oh, and a favorite....put a big goop of white shaving cream on the table and let them rub it around, then have them practice making shapes or letters....its super easy to clean up too!
    Elizabeth1015

    Answer by Elizabeth1015 at 2:59 PM on Jan. 6, 2009

  • found that name tracing site for you!
    http://www.printactivities.com/Tracing.html
    just scroll down till you see "name tracing printables" i hope your child's name is on there!
    Elizabeth1015

    Answer by Elizabeth1015 at 3:08 PM on Jan. 6, 2009

  • I sing songs and rhymes. The ABC song, 5 Little Monkeys, "The ants go marching one by one, hurah hurah".... those type of songs and rhymes. Believe it or not, those songs are educational. Also, do simple puzzles with your child and tell her the shapes. After a few times of telling her, start asking her what the shapes are. The key to teaching is repetition. Don't forget to make it fun!
    brandyj

    Answer by brandyj at 5:13 PM on Jan. 6, 2009

  • "If you want your child to be brilliant, tell him stories.... If you want him to be even more brilliant, tell him MORE stories" (Einstein) ... "Happy hearts and happy faces, Happy play in grassy places, That was how in ancient ages Children grew to kings and sages."... In addition to the wonderful tips Elizabeth describes, read together lots. NOT at all having the child read, just sitting together on the couch so she can see the pictures while you read - nursery rhymes, Dr.Seuss, children's poems & stories. Hearing words, words, words out of books is a big help. Book language is very different from conversation, so this'll introduce her to it plus develop her skill for clear thinking. Read after lunch, just before bed, and maybe before supper ! Enjoy !! Oh, and having no TV in the home is a HUGE boost. We parents can go a couple of years without our TV fix for the sake of children's mental development.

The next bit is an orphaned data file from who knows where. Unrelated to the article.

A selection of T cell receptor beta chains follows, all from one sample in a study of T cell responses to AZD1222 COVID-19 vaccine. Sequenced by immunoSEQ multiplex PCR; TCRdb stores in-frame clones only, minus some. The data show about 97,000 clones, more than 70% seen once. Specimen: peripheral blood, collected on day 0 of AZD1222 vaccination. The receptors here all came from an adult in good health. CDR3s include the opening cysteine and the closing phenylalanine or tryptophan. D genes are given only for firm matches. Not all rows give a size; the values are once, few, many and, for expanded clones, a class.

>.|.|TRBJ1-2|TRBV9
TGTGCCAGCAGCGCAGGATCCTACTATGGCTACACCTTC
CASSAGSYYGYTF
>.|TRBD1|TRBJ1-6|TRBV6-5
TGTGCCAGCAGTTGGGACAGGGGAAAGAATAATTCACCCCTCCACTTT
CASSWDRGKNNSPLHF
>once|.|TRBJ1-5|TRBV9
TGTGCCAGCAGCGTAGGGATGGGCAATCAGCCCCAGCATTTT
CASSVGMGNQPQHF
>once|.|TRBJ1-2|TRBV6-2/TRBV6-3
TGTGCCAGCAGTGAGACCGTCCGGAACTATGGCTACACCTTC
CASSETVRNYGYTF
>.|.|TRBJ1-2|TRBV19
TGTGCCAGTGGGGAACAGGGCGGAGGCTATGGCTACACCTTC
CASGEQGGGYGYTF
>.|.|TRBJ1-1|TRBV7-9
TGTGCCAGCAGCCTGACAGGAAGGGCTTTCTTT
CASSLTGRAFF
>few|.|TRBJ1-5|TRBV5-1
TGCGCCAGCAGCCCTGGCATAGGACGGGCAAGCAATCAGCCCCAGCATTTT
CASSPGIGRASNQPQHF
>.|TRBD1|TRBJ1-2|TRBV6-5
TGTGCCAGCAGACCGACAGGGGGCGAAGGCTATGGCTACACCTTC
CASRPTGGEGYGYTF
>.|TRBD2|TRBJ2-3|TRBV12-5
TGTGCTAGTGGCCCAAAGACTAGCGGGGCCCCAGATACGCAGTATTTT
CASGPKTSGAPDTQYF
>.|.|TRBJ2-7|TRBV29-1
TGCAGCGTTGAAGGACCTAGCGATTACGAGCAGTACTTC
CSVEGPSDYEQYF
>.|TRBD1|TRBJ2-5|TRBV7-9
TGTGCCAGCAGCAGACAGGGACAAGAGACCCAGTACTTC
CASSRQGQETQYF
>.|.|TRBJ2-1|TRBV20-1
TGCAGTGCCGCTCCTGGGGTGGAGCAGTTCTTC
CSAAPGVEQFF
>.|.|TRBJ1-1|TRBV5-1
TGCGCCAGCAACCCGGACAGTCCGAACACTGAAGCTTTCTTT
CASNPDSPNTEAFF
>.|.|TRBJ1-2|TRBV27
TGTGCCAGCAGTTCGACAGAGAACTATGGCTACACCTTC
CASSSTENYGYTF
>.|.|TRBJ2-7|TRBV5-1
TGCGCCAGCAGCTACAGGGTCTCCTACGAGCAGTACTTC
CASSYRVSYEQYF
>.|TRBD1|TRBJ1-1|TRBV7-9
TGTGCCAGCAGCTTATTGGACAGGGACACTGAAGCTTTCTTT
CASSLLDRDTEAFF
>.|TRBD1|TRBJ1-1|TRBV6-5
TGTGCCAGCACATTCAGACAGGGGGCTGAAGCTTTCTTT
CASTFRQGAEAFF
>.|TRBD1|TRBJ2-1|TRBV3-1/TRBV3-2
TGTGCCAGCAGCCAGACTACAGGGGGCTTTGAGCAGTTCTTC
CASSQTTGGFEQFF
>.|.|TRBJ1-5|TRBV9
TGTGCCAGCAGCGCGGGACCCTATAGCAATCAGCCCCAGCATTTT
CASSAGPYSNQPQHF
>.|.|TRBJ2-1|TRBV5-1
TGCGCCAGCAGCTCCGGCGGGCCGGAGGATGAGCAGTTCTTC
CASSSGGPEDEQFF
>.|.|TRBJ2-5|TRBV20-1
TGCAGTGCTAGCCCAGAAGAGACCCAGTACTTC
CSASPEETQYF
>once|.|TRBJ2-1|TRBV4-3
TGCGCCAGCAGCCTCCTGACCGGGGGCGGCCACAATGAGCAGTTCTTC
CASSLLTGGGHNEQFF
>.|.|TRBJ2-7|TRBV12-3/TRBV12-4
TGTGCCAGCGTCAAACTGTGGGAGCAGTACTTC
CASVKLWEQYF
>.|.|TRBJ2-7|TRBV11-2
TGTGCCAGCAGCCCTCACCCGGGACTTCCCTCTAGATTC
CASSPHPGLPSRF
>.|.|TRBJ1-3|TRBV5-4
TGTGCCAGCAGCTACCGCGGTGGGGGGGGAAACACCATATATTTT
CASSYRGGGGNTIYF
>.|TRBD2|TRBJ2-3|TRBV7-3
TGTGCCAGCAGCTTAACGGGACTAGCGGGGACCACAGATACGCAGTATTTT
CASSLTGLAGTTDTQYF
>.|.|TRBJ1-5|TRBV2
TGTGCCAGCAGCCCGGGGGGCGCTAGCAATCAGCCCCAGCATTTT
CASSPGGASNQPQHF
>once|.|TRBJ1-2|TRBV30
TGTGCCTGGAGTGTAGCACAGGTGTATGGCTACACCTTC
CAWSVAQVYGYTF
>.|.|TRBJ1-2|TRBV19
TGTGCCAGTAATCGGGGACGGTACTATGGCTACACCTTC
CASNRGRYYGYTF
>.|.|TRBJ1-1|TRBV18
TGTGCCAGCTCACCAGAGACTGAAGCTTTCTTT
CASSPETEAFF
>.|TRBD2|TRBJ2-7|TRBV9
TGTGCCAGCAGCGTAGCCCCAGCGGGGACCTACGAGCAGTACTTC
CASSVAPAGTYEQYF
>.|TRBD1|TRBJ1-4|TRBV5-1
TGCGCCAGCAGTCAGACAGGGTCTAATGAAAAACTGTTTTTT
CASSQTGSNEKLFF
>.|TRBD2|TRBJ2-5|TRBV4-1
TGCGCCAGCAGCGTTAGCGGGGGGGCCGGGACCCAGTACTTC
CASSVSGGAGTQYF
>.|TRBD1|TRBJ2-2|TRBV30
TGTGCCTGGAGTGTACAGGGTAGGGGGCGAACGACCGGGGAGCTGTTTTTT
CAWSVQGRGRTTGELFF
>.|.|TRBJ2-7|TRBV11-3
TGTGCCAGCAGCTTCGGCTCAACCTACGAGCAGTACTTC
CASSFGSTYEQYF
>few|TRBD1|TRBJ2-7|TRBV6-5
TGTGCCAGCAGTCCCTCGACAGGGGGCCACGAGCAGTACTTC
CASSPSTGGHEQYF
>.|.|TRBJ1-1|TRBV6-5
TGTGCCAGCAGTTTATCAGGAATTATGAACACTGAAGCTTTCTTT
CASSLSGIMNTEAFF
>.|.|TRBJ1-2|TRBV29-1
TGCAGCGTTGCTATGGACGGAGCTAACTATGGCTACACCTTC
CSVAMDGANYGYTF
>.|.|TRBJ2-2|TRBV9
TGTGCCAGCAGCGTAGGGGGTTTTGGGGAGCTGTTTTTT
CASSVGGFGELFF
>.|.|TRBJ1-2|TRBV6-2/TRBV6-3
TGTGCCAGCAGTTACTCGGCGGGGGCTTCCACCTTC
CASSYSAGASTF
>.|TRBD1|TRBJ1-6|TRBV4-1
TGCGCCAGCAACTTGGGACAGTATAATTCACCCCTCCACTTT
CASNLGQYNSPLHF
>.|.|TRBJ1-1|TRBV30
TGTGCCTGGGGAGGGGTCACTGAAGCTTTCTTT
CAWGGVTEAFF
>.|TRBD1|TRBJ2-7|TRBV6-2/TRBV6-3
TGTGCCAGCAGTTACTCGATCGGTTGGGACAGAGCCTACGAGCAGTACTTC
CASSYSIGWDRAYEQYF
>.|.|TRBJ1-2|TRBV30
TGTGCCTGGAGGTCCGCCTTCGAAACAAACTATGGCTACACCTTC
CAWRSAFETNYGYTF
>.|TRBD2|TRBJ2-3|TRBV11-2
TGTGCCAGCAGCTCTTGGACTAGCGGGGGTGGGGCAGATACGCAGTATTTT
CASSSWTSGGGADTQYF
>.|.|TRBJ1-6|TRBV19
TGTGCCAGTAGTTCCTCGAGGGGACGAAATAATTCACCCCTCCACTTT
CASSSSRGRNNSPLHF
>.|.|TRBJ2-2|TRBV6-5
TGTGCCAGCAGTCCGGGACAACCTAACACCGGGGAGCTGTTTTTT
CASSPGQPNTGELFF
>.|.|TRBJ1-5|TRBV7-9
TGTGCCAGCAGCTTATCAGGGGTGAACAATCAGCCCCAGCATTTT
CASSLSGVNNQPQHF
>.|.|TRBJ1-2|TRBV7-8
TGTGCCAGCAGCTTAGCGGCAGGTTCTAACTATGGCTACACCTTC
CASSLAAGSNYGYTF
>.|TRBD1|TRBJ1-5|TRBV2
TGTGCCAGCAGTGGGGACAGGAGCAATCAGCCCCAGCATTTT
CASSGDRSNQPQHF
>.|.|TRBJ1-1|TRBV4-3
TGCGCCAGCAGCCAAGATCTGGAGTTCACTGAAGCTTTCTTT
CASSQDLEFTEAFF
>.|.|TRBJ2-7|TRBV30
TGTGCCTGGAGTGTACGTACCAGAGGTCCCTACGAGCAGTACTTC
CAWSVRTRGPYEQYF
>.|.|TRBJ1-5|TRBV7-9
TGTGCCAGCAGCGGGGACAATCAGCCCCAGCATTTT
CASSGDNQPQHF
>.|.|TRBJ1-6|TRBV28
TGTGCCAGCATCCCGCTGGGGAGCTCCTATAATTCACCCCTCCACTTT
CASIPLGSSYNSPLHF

waldorfmom

    Answer by waldorfmom at 5:19 PM on Jan. 6, 2009

  • you can get or make letter, number, color, shape, sight word flash cards. you can play memory games. practice rhyming with things you see or things you're using (like while shopping or cooking or driving). Connect the dots, tracing, cutting, tearing strips of paper. read read read, picture books, kids' chapter books (we like Roald Dahl who wrote the BFG, James and the Giant Peach, Charlie and the Chocolate Factory...) then ask questions about what you just read. There are tons of things you can do! Have fun :]
    bltcahill

    Answer by bltcahill at 9:17 PM on Jan. 6, 2009

  • All of the above posts have many good ideas. Four year olds learn best through play so don't spend a lot of time on paper and pencil activities yet. Let her spend time with other children her age to learn important social and language skills. Make learning fun with games, cooking and measuring, making playdough to improve fine motor skills, learning about different kinds of trees, birds, flowers, etc. Plant a small garden, study butterflies at the library, build with blocks, string buttons, run and climb and so on. The main idea is to establish a love for learning and to make learning fun and incidental. Hands-on activities are best at this age. Good luck!
    Lisahi

    Answer by Lisahi at 11:18 PM on Jan. 6, 2009